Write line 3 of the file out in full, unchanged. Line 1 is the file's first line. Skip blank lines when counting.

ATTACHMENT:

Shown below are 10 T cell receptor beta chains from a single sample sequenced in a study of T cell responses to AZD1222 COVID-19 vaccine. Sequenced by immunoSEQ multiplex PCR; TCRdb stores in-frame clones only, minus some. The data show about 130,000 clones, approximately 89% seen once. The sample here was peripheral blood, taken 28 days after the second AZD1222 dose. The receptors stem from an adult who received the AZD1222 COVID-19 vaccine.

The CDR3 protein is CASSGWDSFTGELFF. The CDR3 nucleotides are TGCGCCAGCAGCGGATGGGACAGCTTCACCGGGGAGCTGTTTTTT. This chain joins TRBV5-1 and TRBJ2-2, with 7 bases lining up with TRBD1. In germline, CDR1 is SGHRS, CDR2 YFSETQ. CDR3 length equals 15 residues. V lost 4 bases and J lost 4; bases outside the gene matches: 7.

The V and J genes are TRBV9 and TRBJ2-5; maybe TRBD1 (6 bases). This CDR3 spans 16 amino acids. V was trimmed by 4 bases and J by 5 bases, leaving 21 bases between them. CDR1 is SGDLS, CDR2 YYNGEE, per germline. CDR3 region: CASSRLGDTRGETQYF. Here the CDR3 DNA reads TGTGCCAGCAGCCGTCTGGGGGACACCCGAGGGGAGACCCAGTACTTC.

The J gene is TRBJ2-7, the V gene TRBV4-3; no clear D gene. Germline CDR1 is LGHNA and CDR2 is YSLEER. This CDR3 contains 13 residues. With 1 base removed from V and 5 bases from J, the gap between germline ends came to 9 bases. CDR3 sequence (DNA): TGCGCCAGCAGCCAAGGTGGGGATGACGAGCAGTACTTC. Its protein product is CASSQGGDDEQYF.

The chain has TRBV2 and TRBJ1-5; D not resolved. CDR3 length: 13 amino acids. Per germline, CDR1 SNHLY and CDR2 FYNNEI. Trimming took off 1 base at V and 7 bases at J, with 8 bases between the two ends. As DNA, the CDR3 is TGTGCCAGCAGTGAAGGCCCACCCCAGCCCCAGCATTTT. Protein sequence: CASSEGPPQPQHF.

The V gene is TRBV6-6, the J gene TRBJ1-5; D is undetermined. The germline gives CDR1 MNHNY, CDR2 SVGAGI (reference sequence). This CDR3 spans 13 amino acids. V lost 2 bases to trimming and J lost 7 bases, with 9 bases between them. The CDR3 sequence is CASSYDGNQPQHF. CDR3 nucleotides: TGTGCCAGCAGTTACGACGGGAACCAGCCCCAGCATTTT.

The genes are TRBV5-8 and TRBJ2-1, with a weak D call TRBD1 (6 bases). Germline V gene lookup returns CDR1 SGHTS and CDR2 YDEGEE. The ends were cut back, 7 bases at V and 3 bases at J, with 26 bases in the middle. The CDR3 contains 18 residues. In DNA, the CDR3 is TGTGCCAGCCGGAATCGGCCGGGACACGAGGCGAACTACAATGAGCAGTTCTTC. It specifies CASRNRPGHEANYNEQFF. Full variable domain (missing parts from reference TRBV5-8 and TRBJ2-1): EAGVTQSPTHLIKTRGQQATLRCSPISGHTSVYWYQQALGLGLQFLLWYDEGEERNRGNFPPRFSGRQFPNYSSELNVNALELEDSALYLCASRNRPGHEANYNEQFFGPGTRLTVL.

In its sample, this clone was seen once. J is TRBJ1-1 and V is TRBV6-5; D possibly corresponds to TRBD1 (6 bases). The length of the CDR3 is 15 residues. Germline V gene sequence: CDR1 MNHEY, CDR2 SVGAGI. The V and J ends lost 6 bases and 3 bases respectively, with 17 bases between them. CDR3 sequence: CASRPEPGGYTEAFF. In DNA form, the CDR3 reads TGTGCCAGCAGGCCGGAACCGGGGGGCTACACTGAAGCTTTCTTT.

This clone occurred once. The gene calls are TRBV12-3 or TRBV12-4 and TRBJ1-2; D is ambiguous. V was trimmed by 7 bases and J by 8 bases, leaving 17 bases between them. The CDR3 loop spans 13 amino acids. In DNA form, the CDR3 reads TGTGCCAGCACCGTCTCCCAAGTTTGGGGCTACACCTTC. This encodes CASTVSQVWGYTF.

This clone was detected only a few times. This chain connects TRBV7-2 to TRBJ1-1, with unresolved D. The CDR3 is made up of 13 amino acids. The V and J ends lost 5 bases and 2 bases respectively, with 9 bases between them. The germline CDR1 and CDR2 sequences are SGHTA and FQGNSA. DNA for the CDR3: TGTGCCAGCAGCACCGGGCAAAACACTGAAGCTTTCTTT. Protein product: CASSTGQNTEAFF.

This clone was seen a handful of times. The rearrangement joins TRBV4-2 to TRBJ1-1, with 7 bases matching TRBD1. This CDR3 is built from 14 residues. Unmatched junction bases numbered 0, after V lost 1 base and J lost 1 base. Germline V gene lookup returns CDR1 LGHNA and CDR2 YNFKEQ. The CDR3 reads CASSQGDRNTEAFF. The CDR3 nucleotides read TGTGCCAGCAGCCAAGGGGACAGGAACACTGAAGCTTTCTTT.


The V and J genes are TRBV9 and TRBJ2-5; maybe TRBD1 (6 bases). This CDR3 spans 16 amino acids. V was trimmed by 4 bases and J by 5 bases, leaving 21 bases between them. CDR1 is SGDLS, CDR2 YYNGEE, per germline. CDR3 region: CASSRLGDTRGETQYF. Here the CDR3 DNA reads TGTGCCAGCAGCCGTCTGGGGGACACCCGAGGGGAGACCCAGTACTTC.